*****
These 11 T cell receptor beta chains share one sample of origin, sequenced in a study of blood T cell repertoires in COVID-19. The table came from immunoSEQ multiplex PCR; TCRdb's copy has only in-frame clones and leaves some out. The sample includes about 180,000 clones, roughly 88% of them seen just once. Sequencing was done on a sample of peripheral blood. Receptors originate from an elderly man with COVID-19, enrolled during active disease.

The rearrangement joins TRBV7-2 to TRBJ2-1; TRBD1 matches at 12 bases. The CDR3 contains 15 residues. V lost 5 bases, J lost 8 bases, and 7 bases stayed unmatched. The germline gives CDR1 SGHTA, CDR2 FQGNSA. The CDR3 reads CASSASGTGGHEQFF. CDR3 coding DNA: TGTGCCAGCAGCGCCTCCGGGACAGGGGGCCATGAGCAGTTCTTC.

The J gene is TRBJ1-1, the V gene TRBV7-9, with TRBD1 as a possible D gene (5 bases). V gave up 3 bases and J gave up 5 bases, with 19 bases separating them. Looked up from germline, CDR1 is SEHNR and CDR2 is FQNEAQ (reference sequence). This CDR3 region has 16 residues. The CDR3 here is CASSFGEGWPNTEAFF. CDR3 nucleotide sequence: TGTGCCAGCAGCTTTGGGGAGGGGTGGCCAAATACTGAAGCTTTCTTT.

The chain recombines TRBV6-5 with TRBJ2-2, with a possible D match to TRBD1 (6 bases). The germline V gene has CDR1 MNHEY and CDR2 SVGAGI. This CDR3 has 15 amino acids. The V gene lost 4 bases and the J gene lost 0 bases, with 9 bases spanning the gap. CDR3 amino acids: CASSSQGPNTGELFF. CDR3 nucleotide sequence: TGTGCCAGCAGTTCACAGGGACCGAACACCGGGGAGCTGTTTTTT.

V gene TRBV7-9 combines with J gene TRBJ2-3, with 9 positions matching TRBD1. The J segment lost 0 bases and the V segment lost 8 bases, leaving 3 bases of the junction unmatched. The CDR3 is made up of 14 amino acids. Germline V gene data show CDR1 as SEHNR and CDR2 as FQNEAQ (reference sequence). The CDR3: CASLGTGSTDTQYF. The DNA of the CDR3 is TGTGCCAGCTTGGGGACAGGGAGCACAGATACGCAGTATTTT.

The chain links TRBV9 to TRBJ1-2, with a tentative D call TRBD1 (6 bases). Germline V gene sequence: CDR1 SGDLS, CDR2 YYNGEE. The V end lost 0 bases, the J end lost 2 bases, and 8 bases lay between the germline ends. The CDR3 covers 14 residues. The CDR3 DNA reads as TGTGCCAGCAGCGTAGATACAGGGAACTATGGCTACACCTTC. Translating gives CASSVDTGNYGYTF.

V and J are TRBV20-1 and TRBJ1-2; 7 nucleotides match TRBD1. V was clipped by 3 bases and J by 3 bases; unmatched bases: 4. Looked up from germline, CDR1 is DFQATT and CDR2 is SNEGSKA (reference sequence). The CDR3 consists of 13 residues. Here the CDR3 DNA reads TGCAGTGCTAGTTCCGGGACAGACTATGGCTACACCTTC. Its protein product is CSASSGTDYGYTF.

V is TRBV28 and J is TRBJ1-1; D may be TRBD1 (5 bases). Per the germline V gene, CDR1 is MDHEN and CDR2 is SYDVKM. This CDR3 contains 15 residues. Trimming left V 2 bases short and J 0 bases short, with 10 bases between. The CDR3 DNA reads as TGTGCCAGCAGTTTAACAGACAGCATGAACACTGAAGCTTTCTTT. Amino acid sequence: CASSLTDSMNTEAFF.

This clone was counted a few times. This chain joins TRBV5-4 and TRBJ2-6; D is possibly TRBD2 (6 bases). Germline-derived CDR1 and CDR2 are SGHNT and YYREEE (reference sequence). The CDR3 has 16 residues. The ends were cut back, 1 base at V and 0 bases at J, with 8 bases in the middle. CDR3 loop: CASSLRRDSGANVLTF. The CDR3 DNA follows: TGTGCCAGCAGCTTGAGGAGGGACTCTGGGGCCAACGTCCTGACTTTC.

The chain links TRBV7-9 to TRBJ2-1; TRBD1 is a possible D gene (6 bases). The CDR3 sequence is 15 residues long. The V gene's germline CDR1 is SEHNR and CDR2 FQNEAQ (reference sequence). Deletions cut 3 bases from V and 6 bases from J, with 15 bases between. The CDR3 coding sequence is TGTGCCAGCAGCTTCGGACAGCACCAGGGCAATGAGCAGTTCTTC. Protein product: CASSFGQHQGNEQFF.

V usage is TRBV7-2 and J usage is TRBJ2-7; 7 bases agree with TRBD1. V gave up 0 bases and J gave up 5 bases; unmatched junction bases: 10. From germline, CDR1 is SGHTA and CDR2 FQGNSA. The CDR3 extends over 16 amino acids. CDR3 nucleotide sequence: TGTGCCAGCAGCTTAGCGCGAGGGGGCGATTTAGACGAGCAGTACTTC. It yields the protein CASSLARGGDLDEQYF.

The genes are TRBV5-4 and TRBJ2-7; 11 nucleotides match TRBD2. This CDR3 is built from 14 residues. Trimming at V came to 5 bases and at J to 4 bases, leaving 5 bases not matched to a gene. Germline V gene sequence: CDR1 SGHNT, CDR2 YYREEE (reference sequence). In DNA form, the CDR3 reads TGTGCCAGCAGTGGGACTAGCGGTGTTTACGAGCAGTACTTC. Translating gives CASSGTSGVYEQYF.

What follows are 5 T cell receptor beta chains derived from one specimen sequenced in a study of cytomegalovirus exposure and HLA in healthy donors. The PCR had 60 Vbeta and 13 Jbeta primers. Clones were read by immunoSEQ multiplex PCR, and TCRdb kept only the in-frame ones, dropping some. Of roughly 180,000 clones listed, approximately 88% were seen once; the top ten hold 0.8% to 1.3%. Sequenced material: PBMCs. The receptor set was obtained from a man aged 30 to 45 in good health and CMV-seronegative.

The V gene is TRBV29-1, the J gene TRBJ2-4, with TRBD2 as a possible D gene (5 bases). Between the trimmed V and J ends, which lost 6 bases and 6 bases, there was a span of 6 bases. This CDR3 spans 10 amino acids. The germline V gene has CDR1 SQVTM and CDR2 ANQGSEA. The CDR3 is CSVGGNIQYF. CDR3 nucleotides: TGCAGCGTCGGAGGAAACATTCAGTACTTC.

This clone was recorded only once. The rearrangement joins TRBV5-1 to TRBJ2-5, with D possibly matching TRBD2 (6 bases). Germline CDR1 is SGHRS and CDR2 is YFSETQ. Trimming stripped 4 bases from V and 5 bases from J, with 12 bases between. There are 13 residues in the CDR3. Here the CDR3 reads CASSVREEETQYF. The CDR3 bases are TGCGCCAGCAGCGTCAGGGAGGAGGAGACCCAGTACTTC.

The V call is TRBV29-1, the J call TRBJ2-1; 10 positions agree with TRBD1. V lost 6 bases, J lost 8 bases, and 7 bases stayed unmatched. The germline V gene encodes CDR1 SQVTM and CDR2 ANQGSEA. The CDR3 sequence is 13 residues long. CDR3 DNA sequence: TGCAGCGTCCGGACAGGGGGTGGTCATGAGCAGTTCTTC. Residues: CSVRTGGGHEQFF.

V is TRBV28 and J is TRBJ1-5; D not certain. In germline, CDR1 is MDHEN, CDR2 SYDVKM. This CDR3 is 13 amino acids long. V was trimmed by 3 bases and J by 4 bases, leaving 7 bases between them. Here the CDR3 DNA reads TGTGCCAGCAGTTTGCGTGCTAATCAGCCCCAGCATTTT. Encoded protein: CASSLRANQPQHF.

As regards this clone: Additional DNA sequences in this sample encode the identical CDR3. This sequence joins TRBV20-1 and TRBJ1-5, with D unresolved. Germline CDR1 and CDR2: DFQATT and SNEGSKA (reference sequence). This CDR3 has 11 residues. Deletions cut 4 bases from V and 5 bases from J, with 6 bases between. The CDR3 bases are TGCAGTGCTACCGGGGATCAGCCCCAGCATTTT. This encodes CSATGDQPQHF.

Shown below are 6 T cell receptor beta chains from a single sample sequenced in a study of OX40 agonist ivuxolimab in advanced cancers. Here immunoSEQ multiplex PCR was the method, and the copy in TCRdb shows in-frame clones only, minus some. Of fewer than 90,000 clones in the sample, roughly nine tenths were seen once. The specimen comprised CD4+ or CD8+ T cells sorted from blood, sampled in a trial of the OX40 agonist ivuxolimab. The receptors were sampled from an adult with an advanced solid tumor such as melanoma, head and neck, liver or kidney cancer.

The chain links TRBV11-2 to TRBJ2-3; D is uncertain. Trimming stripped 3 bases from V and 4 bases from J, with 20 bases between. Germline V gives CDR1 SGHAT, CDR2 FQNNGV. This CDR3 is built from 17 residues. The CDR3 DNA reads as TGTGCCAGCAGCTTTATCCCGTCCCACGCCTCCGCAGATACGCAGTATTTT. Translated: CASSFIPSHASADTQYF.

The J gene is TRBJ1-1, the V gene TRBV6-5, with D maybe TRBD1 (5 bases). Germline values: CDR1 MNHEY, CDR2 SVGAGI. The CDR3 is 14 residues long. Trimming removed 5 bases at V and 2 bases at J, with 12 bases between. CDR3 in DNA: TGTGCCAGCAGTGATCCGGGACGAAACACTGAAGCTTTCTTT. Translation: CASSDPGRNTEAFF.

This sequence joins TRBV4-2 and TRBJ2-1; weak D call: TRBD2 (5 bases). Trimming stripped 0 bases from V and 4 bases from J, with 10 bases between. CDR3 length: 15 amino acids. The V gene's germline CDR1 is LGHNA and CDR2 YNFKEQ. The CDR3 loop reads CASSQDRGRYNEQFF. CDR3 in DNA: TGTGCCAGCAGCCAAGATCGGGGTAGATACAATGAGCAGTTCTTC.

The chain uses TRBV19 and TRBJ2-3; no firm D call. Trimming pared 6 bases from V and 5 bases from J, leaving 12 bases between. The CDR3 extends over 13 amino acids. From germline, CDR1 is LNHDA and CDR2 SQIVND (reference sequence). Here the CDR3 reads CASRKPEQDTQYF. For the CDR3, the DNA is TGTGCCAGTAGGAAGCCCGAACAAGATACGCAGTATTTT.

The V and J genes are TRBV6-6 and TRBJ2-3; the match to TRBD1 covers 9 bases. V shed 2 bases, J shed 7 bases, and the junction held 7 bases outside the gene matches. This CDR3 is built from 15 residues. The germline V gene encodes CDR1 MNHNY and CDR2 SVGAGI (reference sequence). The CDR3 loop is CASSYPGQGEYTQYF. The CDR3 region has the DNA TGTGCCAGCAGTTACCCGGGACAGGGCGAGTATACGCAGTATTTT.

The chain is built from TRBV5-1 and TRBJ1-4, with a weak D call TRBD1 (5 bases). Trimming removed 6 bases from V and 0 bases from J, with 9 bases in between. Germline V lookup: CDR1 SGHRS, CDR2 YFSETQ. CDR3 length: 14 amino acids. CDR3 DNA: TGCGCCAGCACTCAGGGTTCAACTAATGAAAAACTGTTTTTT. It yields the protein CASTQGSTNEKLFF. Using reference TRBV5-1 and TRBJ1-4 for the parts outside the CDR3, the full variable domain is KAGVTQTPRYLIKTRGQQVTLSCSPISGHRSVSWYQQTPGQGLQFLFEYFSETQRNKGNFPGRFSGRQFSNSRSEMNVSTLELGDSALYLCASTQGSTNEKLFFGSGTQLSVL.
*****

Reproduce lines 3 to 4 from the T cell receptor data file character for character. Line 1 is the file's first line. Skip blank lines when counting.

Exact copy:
The J gene is TRBJ1-1, the V gene TRBV7-9, with TRBD1 as a possible D gene (5 bases). V gave up 3 bases and J gave up 5 bases, with 19 bases separating them. Looked up from germline, CDR1 is SEHNR and CDR2 is FQNEAQ (reference sequence). This CDR3 region has 16 residues. The CDR3 here is CASSFGEGWPNTEAFF. CDR3 nucleotide sequence: TGTGCCAGCAGCTTTGGGGAGGGGTGGCCAAATACTGAAGCTTTCTTT.

The chain recombines TRBV6-5 with TRBJ2-2, with a possible D match to TRBD1 (6 bases). The germline V gene has CDR1 MNHEY and CDR2 SVGAGI. This CDR3 has 15 amino acids. The V gene lost 4 bases and the J gene lost 0 bases, with 9 bases spanning the gap. CDR3 amino acids: CASSSQGPNTGELFF. CDR3 nucleotide sequence: TGTGCCAGCAGTTCACAGGGACCGAACACCGGGGAGCTGTTTTTT.